If there are no recurring characters, look for repeated character types or roles. For example, there might be several stories focusing on parents, children, elderly characters or people with similar occupations. The way in which the author presents these characters can reveal thematic preoccupations – for example, with family relationships or growing up.
Symbols and motifs
The careful and economical use of language is a notable feature of short stories, which are more focused and condensed than novels. The compact nature of short stories means that writers often use motifs (recurring ideas or images) and symbols (objects that represent abstract concepts) in order to express complex ideas succinctly. Be alert to these, particularly if they are present in several stories. Some symbols, such as religious images (a cross or a star, for instance), are readily identified and understood. Other symbolic imagery, such as the deliberate and repeated use of particular colours, can be more subtle, allowing you to develop your own interpretation. If an idea or image is used in several stories, make a note of each instance and think about the implied meaning. Short stories do not allow writers to indulge in extraneous detail; each element is included for a reason and contributes to the meaning.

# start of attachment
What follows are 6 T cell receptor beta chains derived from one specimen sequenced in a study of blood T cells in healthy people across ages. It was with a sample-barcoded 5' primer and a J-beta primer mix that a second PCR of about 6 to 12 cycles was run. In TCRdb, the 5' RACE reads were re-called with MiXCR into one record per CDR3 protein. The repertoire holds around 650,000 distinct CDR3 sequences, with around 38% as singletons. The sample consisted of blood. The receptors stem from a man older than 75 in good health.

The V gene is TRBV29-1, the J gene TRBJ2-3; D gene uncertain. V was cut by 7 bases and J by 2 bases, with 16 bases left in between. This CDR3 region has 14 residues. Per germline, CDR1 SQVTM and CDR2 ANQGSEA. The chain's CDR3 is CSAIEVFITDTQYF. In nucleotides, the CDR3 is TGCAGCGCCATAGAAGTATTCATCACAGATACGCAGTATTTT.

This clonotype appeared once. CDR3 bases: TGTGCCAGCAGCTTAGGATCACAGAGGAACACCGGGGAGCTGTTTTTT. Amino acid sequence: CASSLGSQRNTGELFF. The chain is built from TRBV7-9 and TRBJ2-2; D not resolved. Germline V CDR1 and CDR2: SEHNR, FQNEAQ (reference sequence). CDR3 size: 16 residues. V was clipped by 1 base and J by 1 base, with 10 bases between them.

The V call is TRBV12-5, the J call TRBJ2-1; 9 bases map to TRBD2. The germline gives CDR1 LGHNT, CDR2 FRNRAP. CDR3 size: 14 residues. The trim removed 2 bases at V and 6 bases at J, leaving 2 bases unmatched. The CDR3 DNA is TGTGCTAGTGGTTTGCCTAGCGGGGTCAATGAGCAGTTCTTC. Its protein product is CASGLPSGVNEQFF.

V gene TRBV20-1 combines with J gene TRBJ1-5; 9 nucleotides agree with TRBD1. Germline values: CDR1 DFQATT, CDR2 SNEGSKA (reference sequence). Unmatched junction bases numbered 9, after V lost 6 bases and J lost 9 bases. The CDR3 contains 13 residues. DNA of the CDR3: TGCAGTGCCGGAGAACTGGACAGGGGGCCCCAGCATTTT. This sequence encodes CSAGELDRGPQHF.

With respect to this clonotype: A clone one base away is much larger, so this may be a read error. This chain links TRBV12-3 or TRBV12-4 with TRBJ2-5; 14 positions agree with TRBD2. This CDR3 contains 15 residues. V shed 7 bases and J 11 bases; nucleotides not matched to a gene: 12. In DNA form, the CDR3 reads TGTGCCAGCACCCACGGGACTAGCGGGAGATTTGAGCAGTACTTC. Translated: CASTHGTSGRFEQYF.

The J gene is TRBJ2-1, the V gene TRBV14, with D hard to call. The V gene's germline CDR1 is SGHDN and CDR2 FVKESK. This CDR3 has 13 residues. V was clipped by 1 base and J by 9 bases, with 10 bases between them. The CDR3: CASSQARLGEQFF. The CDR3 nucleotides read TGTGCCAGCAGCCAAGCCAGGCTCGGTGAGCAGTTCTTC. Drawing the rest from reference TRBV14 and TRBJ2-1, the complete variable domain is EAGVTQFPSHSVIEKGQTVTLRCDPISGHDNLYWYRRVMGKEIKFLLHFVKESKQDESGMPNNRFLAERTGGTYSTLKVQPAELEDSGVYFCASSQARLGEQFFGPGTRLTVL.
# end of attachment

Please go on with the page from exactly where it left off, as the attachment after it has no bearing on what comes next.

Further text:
If you are writing an analytical essay on a short-story collection, either in a SAC or in the end-of-year examination, it is important to focus on the connections and commonalities between the stories. The topic might direct you to examine a specific theme, setting or motif, and your task is to consider this element as it appears across the entire text. Your essay must demonstrate a deep understanding of the collection as a whole, as well as show a detailed knowledge of specific stories.
When responding creatively to a short-story collection, you have a number of options. For example, you can draw on a specific moment in the text; re-tell an incident from a different point of view; describe what happens after the end of a story; or explore one of the recurring settings. All of these options require you to have a good understanding of the stories, both at the level of character and plot, and at the level of themes and ideas.
The key to responding to a collection of short stories is to identify the features that connect the stories. While each story is a self-contained narrative, the collection as a whole has a unity that must be acknowledged in any response, whether it be analytical or creative. Don’t be fooled by the brevity of the stories – a short-story collection requires the same level of analysis and interpretation as a single long narrative.
Are you studying Island or Like a House on Fire, but need some extra help with analysis? We can help you! Insight has Text Guides, Text Articles and Sample Essays on both of these texts. Insight Text Guides and Text Articles explore a text’s setting, language, structure, characters and themes. Our Sample Essays include tips and annotated assessor comments to help you write your best analytical essays.
Insight Publications: an independent Australian educational publisher.